FINA - Finance
FNRT - Fine Arts Interdisciplinary
FREN - French
GEOG - Geography
GEOL - Geology
GERM - German
GREE - Greek
HCOL - Honors Colloquia
HHIT - Honors Intellectual Traditions
HIST - History
HITP - Honors Intellectual Traditions, Purpose
HLTH - Health
HNRS - Honors: Origins & Images
HSPR - Honors Special Problems
INSC - Information Systems & Supply Chain
ITAL - Italian
JAPN - Japanese
JOUR - Journalism
KINE - Kinesiology
LAST - Latin American Studies
MANA - Management
MARK - Marketing
MATH - Mathematics
MISC - Military Science
MODA - Modern Dance
MUSI - Music
MUSP - Music Performance
NTDT - Nutritional Sciences
NURS - Nursing
PEAC - Physical Education Activity Courses
PHIL - Philosophy
PHYS - Physics & Astronomy
PORT - Portuguese
POSC - Political Science
PSYC - Psychology
RAMA - Ranch Management
RELI - Religion
RTVT - Radio-TV-Film
SOCI - Sociology
SOWO - Social Work
SPAN - Spanish
THEA - Theatre
UNPR - University Programs
WOST - Women's Studies
Grades are reported to students at the end of each semester and summer term. Reports will also be made at mid-semester on undergraduate students who are doing unsatisfactory work in one or more subjects. Unsatisfactory shall be defined as "D" or "F" work. Mid-semester reports of unsatisfactory work are not made a part of the official university transcript.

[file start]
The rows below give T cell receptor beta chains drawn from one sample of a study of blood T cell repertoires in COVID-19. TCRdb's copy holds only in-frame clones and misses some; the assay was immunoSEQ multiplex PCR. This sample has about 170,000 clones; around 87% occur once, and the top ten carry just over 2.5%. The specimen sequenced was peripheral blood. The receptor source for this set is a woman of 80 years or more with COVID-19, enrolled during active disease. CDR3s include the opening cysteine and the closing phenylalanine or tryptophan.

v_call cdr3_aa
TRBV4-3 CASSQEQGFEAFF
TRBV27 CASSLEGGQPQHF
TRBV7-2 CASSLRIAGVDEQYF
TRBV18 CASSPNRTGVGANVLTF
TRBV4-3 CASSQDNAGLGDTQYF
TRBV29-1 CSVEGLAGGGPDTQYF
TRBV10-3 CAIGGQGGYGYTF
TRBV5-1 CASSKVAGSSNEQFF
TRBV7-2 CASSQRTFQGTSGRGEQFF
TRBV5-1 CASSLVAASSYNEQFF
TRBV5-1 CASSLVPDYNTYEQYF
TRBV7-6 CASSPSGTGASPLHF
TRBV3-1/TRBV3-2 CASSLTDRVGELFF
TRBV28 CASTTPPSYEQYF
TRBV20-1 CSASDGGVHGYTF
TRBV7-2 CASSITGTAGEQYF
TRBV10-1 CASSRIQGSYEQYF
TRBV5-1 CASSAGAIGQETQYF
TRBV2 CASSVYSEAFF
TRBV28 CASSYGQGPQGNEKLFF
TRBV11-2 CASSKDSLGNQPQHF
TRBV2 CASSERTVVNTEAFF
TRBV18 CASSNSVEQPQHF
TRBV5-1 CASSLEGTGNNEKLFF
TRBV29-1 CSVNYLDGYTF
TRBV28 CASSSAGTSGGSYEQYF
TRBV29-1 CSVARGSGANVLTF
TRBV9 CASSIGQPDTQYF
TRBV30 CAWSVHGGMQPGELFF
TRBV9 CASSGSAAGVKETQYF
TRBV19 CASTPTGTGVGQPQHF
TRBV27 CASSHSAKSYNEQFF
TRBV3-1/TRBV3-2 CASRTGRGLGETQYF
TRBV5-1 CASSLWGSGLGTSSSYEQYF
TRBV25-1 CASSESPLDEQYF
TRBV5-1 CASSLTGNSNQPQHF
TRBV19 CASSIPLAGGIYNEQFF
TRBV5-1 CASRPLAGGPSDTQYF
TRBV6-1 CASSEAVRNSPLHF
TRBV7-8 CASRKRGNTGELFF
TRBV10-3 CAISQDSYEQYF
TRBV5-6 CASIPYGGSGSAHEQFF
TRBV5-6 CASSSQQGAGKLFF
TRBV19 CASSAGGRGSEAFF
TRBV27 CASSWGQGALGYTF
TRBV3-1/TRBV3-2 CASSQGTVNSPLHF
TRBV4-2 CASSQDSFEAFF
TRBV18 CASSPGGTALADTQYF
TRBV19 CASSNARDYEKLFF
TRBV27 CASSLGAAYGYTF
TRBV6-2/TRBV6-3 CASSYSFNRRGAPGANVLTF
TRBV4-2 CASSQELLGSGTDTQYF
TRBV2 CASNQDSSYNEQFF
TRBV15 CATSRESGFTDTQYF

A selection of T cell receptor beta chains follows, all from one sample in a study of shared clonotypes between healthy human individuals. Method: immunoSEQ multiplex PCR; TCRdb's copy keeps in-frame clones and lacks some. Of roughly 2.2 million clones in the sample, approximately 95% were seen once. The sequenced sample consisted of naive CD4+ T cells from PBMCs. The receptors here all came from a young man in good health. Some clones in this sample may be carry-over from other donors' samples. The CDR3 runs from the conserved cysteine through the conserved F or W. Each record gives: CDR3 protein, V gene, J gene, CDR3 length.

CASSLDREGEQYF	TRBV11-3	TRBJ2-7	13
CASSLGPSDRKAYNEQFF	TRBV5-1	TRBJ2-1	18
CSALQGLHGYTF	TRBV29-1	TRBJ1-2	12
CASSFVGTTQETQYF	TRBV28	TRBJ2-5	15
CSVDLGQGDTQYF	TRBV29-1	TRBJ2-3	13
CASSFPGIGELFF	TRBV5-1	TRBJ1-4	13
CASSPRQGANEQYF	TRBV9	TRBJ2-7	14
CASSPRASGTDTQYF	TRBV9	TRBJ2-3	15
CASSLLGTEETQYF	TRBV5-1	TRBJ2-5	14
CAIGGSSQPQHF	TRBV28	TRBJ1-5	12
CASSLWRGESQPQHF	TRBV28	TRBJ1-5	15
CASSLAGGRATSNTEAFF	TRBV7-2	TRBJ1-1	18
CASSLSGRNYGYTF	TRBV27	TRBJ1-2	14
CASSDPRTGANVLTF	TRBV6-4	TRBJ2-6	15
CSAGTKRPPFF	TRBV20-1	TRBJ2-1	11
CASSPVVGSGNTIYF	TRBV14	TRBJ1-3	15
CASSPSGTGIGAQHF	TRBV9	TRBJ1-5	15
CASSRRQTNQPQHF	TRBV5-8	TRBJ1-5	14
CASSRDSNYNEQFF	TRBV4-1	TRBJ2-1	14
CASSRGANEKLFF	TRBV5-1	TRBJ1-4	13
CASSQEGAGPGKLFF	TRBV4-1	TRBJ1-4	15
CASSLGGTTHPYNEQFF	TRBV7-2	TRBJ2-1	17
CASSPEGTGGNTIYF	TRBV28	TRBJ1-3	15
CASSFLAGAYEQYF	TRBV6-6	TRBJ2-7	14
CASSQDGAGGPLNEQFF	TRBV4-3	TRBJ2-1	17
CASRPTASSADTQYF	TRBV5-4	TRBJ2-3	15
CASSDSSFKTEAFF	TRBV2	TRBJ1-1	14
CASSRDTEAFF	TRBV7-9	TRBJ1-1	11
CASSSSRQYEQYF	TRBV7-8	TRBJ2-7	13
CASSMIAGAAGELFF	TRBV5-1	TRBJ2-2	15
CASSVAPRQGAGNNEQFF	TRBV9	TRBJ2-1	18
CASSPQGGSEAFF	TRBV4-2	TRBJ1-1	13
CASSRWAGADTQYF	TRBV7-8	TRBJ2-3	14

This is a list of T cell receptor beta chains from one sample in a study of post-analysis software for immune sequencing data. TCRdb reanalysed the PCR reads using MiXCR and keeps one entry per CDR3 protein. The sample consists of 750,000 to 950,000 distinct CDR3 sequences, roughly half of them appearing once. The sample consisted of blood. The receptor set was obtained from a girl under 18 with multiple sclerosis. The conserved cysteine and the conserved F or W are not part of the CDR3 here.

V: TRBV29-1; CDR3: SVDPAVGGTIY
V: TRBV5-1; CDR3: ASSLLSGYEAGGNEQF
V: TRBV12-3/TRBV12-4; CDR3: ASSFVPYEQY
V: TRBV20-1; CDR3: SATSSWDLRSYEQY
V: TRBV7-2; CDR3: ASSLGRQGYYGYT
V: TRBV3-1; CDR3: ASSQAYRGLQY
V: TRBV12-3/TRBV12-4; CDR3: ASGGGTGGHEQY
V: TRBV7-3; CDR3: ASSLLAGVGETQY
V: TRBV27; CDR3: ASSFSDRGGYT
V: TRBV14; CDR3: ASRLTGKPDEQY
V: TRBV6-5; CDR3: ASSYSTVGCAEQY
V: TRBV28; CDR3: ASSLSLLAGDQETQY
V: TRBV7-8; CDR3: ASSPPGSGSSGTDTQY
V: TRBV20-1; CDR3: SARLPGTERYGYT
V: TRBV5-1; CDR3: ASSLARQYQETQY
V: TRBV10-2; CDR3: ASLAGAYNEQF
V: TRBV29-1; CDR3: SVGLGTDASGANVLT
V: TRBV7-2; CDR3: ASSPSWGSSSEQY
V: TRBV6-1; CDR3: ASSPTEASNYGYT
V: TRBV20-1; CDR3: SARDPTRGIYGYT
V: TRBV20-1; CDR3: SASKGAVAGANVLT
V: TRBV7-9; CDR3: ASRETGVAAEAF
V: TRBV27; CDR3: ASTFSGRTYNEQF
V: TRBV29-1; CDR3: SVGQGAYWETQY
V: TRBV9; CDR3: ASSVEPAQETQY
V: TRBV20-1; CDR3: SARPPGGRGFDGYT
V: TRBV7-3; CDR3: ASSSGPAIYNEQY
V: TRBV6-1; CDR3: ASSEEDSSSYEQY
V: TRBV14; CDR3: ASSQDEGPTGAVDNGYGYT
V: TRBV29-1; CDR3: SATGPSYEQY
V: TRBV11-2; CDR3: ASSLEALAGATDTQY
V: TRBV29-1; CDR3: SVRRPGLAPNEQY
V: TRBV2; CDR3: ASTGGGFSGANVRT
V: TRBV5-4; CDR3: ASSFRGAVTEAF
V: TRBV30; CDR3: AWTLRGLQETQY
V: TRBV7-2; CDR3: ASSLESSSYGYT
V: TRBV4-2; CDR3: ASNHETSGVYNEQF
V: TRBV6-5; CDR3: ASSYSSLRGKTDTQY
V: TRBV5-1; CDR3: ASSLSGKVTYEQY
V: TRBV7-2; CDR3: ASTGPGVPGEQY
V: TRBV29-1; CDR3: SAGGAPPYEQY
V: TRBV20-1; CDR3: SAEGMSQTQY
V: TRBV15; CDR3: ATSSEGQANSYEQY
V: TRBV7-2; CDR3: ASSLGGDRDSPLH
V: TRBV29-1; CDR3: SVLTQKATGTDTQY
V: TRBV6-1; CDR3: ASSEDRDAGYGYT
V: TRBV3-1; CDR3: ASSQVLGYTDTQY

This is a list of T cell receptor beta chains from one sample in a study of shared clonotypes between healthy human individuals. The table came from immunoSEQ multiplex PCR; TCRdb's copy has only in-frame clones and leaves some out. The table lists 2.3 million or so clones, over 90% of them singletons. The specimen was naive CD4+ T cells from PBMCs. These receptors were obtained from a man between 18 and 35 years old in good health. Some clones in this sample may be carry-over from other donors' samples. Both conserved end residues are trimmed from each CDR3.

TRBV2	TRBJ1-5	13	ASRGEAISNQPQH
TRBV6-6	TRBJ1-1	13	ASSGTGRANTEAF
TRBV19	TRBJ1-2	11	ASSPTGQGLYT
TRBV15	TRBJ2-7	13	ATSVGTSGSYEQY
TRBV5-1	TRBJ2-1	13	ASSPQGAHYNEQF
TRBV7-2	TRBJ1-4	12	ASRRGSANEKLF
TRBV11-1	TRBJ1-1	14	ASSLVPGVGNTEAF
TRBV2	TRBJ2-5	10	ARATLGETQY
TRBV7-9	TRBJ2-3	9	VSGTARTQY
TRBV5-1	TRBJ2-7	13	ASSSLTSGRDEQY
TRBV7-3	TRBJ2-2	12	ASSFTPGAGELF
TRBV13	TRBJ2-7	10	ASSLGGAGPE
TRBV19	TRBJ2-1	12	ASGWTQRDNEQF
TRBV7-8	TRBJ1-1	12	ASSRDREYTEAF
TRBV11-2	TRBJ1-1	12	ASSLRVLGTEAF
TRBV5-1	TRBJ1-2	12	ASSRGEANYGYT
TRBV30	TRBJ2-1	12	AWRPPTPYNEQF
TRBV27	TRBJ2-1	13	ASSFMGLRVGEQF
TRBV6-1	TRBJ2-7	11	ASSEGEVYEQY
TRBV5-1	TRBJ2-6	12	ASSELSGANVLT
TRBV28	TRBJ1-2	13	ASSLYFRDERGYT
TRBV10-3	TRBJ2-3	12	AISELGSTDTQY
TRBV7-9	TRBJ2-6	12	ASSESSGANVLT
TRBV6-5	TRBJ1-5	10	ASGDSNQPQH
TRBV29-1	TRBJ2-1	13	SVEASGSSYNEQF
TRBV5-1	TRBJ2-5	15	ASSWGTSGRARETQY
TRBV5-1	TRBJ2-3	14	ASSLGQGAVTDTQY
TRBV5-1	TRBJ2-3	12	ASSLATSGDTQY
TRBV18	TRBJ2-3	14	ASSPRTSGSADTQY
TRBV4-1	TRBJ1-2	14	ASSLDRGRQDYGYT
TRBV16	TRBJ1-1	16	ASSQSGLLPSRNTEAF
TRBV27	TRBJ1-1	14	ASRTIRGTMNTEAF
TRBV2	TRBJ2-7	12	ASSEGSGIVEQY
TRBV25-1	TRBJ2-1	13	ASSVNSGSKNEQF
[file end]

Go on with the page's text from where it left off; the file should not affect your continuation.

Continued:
Academic Conduct Policy
If it is to fulfill its missions, an academic community requires that all of its participants maintain the highest standards of honor and integrity. The purpose of the Academic Conduct Policy is to make all aware of these expectations. Additionally, the policy outlines some, but not all, of the situations that violate these standards. Further, the policy sets forth a set of procedures that will be used when these standards are violated. In this spirit, this policy outlines below: (1) Academic Misconduct; (2) Procedures for Dealing with Academic Misconduct, and (3) Sanctions. These are not meant to be exhaustive.
I. ACADEMIC MISCONDUCT
Any act that violates the spirit of the academic conduct policy is considered academic misconduct. Specific examples include, but are not limited to:
A. Cheating. Includes, but is not limited to:
1. Copying from another student's test paper, laboratory report, other report, or computer files and listings.
2. Using in any academic exercise or academic setting, material and/or devices not authorized by the person in charge of the test.
3. Collaborating with or seeking aid from another student during an academic exercise without the permission of the person in charge of the exercise.